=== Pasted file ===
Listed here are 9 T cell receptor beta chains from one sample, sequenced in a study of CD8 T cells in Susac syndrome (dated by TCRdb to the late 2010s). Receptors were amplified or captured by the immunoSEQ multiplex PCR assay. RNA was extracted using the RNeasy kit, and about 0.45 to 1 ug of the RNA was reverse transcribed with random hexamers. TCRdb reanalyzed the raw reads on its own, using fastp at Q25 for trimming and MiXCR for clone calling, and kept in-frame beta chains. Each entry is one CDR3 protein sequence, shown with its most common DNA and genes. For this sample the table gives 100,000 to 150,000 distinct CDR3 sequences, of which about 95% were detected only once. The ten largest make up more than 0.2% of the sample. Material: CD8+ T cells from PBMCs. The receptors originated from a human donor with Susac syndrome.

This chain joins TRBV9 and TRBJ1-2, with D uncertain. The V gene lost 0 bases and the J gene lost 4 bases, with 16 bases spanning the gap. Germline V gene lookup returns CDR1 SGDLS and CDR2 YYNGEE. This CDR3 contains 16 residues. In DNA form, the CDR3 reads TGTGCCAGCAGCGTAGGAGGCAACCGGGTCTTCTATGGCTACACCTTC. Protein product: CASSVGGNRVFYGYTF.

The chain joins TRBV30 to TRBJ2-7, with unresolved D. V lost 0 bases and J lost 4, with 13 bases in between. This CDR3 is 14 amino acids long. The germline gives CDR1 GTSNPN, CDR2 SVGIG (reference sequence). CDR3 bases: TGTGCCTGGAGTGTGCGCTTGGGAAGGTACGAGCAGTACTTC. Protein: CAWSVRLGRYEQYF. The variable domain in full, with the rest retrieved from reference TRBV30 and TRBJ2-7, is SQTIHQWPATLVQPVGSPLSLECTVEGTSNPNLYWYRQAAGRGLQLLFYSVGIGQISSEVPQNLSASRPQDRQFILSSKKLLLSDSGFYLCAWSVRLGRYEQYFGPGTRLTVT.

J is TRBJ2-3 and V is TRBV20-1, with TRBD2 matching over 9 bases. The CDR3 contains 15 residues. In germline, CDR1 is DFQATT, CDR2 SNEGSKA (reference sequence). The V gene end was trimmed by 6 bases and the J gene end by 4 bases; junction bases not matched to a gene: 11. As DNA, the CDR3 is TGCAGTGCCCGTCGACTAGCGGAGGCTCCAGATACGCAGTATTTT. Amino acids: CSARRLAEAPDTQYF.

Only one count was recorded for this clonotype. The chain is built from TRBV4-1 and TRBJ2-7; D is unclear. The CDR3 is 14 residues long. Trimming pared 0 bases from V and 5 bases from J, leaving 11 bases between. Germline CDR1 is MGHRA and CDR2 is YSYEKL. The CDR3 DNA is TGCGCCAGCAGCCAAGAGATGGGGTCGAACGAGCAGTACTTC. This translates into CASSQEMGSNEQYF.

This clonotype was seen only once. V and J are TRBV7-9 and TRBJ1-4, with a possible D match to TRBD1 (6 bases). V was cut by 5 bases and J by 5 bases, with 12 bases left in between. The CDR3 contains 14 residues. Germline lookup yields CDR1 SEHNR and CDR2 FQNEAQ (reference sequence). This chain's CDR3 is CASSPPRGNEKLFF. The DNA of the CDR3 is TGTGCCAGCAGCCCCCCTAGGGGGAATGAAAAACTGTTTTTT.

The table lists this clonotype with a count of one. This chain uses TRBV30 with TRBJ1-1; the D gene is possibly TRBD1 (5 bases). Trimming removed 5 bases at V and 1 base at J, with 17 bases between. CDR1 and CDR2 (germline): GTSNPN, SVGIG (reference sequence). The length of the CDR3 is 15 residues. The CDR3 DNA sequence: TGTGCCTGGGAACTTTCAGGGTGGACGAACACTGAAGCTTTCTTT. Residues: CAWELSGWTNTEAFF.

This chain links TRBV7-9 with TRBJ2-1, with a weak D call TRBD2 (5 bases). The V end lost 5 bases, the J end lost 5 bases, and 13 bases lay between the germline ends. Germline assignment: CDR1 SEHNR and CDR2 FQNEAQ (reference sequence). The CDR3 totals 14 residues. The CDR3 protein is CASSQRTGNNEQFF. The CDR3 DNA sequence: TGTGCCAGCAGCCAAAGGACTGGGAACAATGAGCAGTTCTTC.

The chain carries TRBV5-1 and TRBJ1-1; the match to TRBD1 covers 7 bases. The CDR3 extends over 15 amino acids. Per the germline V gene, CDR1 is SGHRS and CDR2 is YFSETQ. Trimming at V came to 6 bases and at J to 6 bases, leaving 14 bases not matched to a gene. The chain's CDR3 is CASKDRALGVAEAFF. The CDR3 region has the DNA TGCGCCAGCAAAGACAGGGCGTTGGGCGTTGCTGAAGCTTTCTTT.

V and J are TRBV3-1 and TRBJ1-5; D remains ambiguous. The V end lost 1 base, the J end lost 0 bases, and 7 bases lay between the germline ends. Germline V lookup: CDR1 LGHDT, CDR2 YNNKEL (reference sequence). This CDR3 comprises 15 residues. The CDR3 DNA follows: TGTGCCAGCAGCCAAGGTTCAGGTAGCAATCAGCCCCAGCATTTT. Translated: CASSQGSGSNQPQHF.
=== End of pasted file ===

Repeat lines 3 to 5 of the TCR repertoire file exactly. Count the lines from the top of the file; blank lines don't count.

The chain joins TRBV30 to TRBJ2-7, with unresolved D. V lost 0 bases and J lost 4, with 13 bases in between. This CDR3 is 14 amino acids long. The germline gives CDR1 GTSNPN, CDR2 SVGIG (reference sequence). CDR3 bases: TGTGCCTGGAGTGTGCGCTTGGGAAGGTACGAGCAGTACTTC. Protein: CAWSVRLGRYEQYF. The variable domain in full, with the rest retrieved from reference TRBV30 and TRBJ2-7, is SQTIHQWPATLVQPVGSPLSLECTVEGTSNPNLYWYRQAAGRGLQLLFYSVGIGQISSEVPQNLSASRPQDRQFILSSKKLLLSDSGFYLCAWSVRLGRYEQYFGPGTRLTVT.

J is TRBJ2-3 and V is TRBV20-1, with TRBD2 matching over 9 bases. The CDR3 contains 15 residues. In germline, CDR1 is DFQATT, CDR2 SNEGSKA (reference sequence). The V gene end was trimmed by 6 bases and the J gene end by 4 bases; junction bases not matched to a gene: 11. As DNA, the CDR3 is TGCAGTGCCCGTCGACTAGCGGAGGCTCCAGATACGCAGTATTTT. Amino acids: CSARRLAEAPDTQYF.

Only one count was recorded for this clonotype. The chain is built from TRBV4-1 and TRBJ2-7; D is unclear. The CDR3 is 14 residues long. Trimming pared 0 bases from V and 5 bases from J, leaving 11 bases between. Germline CDR1 is MGHRA and CDR2 is YSYEKL. The CDR3 DNA is TGCGCCAGCAGCCAAGAGATGGGGTCGAACGAGCAGTACTTC. This translates into CASSQEMGSNEQYF.